Al-Rumaih said her classroom was not fully equipped before the pandemic; therefore distant learning allowed her to utilize technology and more exciting content in her teaching, which she had not been able to do before.
“I have a shy student who wasn’t confident interacting in the classroom because of her speech impairment, but with distant learning she gained confidence and is participating in the virtual classroom a lot more,” she said.
She noted that differences between students at school were individual differences, while in distance learning, it is more about differences between families. “I hope teachers take that into account and consider each family’s circumstances.”
Some teachers spoke about the lack of interactive educational content available in Arabic for special needs students, low-income families’ need for support to get their children the right devices, the system’s lack of flexibility and the ministry’s unnecessary requirements.
Al-Nemary said there are two models of education in such challenging times, the completely virtual model and the hybrid approach. In the latter, children attend school once or twice a week, which he thought was more efficient.
In the former, he said, “parents must receive training on how to teach and train their kids in the home environment and develop their skills.”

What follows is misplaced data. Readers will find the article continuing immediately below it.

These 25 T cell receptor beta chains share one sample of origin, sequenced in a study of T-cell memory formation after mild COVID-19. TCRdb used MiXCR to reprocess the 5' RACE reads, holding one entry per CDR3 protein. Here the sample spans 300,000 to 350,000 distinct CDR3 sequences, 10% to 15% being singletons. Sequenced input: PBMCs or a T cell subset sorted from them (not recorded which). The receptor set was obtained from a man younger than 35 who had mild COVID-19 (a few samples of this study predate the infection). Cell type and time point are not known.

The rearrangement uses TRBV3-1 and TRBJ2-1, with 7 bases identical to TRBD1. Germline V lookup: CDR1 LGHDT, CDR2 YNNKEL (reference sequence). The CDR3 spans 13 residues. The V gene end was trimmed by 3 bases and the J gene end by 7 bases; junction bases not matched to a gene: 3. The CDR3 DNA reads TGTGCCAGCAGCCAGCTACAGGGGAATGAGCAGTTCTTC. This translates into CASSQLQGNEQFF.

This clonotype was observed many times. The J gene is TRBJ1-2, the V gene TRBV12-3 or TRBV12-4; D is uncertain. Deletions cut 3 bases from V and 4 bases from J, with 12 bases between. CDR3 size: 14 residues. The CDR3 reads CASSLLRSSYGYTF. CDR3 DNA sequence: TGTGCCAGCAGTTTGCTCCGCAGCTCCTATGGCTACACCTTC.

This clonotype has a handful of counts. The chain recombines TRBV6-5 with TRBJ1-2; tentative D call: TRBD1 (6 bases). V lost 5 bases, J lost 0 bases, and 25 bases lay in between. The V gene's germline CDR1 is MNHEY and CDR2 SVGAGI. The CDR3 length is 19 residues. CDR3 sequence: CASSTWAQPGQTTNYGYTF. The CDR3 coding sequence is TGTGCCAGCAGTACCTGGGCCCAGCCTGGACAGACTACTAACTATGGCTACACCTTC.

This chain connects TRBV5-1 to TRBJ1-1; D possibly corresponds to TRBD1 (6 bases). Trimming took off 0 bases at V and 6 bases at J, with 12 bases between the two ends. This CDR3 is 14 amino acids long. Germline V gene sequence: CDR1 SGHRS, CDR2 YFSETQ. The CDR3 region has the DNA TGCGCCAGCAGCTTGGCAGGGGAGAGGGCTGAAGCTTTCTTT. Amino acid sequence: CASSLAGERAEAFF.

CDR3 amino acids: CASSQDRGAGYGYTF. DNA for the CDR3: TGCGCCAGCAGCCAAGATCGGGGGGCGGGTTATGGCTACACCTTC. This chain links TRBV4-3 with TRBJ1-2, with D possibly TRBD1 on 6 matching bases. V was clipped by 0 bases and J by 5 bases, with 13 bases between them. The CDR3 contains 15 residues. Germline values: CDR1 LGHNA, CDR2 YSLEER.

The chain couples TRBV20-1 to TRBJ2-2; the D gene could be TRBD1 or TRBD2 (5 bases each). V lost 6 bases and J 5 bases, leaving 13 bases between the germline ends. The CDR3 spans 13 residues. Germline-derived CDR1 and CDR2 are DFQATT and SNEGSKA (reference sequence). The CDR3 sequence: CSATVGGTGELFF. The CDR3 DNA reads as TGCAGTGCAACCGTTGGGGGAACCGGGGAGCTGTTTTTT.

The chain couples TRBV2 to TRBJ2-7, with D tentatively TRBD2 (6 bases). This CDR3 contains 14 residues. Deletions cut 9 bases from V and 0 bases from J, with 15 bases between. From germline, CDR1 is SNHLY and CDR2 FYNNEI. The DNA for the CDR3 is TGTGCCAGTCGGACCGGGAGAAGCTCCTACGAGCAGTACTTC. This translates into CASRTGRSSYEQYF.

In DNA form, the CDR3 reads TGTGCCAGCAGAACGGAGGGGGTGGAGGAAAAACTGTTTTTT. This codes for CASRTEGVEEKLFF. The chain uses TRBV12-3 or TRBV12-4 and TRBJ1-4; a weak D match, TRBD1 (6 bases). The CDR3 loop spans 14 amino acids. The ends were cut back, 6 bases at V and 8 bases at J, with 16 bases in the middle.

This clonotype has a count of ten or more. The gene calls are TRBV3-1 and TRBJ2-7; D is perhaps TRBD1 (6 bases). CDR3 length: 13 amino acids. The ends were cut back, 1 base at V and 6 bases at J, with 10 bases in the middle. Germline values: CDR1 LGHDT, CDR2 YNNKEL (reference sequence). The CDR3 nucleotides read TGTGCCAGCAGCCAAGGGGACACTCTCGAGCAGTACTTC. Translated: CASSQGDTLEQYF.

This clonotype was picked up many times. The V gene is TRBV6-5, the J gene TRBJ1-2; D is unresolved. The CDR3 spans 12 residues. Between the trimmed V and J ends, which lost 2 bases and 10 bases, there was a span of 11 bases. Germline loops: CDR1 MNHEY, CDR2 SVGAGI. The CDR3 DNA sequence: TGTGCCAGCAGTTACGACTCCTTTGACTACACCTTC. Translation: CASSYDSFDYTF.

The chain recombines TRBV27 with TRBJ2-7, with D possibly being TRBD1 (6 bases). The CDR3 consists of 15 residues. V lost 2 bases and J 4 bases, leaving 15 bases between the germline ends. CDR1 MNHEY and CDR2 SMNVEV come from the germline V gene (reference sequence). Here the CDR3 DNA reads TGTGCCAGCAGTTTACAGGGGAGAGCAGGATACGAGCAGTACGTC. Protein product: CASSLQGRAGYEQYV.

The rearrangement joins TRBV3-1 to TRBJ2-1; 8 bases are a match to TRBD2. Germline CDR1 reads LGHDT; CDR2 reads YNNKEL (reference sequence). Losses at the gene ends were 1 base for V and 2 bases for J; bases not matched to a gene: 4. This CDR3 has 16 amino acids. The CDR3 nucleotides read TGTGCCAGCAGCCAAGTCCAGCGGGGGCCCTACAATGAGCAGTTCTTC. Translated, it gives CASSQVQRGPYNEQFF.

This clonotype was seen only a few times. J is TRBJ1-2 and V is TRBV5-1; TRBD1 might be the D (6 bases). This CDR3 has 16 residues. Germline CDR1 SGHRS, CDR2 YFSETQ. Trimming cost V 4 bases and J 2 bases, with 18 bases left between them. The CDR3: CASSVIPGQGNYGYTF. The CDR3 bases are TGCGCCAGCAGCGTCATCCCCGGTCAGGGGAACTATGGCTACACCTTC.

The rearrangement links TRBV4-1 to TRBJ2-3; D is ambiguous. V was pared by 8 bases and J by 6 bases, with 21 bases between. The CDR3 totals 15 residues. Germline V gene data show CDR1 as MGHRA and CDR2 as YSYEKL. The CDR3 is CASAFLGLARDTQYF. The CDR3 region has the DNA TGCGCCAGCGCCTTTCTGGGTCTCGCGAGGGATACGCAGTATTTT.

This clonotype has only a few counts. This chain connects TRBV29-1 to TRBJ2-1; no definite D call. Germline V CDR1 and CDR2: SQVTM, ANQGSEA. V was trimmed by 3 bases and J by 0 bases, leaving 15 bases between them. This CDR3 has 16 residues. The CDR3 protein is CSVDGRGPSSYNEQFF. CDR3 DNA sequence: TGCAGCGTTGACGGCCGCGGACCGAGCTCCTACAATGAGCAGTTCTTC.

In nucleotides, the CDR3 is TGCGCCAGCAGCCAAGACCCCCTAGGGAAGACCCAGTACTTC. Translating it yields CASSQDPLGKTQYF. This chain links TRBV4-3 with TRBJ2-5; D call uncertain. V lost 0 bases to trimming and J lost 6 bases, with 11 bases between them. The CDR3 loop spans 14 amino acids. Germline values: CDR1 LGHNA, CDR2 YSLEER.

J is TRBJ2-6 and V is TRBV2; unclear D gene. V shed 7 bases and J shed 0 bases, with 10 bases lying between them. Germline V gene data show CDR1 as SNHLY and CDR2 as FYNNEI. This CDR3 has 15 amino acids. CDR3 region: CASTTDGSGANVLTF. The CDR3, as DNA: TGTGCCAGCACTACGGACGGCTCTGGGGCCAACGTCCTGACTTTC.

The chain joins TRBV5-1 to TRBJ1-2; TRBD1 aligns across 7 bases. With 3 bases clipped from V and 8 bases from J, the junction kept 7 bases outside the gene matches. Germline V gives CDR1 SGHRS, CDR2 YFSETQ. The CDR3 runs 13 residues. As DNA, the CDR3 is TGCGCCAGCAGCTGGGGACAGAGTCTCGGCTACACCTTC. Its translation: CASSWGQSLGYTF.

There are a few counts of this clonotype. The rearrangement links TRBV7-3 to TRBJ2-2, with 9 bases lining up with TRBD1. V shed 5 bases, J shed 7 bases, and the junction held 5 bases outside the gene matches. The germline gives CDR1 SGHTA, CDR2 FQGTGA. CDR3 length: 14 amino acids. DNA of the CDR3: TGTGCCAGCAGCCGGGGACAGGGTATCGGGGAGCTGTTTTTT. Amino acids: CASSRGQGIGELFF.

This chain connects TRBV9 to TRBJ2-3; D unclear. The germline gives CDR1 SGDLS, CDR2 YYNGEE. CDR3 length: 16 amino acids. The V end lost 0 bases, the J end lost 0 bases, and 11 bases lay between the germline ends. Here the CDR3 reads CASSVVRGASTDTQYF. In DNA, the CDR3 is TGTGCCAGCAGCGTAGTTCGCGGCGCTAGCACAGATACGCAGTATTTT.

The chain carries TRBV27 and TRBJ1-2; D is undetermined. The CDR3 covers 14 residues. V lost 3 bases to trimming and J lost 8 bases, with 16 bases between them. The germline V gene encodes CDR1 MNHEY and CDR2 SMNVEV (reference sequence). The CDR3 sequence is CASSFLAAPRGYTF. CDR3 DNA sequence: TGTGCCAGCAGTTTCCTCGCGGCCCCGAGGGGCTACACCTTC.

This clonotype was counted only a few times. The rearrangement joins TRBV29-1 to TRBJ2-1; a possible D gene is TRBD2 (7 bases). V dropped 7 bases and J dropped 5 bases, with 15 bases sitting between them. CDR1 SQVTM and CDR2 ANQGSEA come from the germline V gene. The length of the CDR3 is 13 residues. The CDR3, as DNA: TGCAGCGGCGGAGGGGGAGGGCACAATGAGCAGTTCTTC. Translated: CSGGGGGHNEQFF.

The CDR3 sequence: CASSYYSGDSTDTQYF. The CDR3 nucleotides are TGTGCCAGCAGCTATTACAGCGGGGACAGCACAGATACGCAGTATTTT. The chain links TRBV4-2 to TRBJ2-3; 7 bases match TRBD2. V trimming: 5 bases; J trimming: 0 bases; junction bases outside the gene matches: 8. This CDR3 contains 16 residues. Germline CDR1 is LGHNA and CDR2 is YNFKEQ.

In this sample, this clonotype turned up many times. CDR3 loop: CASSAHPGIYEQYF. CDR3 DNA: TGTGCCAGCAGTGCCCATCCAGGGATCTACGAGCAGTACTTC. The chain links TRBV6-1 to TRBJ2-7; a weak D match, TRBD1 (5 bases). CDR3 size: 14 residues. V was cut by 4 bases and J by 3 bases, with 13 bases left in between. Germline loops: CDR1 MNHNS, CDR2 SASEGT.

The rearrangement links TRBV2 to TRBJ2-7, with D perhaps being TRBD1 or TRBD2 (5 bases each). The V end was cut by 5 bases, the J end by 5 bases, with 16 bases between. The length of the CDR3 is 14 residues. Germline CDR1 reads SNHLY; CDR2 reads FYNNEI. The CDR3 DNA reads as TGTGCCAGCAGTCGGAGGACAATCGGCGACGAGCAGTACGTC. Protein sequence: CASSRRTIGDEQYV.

“Some students might benefit from the virtual model, but I believe the majority of students with disabilities will benefit more from the hybrid model in these challenging times,” he said.
The hybrid model is applied at ACE , and Al-Nemary believes it has proved effective.
“Families come and attend one-hour sessions for 12 weeks and get the chance to learn how to teach their kids certain skills, such as communication, language, play and independence,” he said.
The feedback from families was positive. “We had some success stories from parents who really liked what we did, they saw that it was very enlightening for them compared to when their kids were attending the centre and they weren’t involved,” he said.
He noted that the hybrid model is flexible. “Based on each child’s characteristics and needs, we can determine who should get more out of which,” he said. “For example, some students might need 50 percent virtual and 50 percent face-to-face, other students might need 30 to 70 percent or vice versa.”
Al-Nemary anticipates an increase in educational and therapeutic services via the hybrid model, even after the pandemic is brought under control.
“It is a very effective model because it is cost-effective; we can reach those who live in areas that do not have access to specialists and experts,” he said.